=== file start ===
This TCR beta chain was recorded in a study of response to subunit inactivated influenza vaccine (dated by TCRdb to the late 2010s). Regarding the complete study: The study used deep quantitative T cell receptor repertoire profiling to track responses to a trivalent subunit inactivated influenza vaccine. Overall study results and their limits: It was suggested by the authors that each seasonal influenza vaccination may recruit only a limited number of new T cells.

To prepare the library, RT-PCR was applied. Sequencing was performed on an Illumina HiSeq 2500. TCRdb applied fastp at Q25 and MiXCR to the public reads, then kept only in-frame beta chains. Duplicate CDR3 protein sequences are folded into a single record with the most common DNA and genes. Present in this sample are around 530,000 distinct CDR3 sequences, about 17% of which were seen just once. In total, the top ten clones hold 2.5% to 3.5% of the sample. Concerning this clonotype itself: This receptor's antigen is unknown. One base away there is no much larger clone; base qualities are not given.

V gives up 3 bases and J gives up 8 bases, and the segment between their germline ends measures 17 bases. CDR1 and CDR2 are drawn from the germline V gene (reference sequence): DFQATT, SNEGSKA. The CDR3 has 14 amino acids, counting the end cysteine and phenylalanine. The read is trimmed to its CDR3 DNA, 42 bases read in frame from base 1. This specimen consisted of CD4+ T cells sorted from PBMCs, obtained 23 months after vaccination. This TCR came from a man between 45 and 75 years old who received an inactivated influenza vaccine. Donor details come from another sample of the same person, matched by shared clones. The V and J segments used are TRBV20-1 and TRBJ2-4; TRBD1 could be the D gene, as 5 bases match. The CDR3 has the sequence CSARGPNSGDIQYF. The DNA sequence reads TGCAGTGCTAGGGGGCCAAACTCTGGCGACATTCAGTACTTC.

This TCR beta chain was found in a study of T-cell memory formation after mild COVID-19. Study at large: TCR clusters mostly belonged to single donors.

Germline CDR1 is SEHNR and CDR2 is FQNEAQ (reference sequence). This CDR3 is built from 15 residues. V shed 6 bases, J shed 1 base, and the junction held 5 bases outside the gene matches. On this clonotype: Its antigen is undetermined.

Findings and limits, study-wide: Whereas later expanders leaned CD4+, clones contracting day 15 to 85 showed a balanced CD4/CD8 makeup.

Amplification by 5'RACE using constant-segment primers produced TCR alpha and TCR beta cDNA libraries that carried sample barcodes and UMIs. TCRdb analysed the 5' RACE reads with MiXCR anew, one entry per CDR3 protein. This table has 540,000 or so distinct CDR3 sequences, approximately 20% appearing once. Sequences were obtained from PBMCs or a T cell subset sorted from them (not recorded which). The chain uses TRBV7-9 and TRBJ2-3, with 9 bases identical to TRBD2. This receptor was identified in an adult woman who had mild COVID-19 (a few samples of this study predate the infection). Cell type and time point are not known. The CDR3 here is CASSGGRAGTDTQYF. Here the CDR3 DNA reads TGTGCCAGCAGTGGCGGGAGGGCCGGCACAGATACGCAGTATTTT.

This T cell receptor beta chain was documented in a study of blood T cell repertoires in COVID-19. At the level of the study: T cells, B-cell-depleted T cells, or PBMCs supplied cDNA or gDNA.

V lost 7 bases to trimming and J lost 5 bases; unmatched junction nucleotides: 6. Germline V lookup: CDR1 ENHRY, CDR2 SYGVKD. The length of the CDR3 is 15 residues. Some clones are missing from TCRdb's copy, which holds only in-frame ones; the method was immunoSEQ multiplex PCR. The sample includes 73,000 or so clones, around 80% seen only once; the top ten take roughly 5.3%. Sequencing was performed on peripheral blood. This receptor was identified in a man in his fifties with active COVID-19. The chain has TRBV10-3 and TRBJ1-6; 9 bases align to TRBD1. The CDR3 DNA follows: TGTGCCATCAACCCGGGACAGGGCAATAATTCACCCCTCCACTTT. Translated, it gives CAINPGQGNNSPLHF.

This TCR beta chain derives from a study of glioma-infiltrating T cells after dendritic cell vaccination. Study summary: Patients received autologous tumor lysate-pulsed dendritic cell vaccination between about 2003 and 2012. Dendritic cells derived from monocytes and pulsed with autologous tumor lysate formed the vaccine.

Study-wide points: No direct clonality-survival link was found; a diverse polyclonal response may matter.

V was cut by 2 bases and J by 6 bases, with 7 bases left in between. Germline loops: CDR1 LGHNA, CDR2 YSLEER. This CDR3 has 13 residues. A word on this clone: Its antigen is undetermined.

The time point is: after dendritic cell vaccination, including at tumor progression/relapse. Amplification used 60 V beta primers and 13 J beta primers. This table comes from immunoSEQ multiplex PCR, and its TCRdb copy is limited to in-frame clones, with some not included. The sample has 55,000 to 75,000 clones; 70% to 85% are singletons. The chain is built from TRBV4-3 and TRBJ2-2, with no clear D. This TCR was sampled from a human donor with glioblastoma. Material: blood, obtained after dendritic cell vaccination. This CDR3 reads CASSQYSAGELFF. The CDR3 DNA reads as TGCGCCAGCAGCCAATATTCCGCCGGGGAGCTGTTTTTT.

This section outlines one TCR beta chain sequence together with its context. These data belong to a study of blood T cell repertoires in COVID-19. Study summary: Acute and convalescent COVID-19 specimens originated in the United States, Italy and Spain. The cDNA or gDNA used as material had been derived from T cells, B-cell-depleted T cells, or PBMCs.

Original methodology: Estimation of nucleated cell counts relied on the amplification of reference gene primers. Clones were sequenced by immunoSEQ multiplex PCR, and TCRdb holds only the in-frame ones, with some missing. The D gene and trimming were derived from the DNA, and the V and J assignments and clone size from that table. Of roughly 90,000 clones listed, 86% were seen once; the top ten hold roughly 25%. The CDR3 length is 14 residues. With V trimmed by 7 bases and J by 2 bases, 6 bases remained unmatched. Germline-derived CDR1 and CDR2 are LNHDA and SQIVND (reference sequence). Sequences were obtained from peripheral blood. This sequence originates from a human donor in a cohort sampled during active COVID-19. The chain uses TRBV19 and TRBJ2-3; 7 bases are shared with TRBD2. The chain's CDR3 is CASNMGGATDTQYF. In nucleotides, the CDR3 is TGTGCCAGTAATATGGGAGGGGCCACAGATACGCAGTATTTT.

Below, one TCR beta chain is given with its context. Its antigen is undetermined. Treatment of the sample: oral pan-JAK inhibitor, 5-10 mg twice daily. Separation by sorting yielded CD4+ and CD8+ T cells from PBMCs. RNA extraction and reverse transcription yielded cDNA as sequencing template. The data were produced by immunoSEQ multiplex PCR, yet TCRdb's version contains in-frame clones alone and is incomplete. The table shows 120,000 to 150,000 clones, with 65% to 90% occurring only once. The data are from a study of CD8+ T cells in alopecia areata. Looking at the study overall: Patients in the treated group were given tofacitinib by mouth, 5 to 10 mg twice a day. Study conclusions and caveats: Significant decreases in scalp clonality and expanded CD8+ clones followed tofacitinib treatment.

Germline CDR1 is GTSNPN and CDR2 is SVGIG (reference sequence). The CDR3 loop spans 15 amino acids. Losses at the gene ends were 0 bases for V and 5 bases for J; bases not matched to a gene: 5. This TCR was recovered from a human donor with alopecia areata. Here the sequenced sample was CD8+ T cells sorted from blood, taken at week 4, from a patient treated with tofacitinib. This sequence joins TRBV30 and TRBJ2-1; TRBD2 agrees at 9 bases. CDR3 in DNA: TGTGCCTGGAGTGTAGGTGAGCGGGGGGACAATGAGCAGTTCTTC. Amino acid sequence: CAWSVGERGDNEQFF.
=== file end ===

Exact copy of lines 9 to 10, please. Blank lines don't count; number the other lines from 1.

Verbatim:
V lost 7 bases to trimming and J lost 5 bases; unmatched junction nucleotides: 6. Germline V lookup: CDR1 ENHRY, CDR2 SYGVKD. The length of the CDR3 is 15 residues. Some clones are missing from TCRdb's copy, which holds only in-frame ones; the method was immunoSEQ multiplex PCR. The sample includes 73,000 or so clones, around 80% seen only once; the top ten take roughly 5.3%. Sequencing was performed on peripheral blood. This receptor was identified in a man in his fifties with active COVID-19. The chain has TRBV10-3 and TRBJ1-6; 9 bases align to TRBD1. The CDR3 DNA follows: TGTGCCATCAACCCGGGACAGGGCAATAATTCACCCCTCCACTTT. Translated, it gives CAINPGQGNNSPLHF.

This TCR beta chain derives from a study of glioma-infiltrating T cells after dendritic cell vaccination. Study summary: Patients received autologous tumor lysate-pulsed dendritic cell vaccination between about 2003 and 2012. Dendritic cells derived from monocytes and pulsed with autologous tumor lysate formed the vaccine.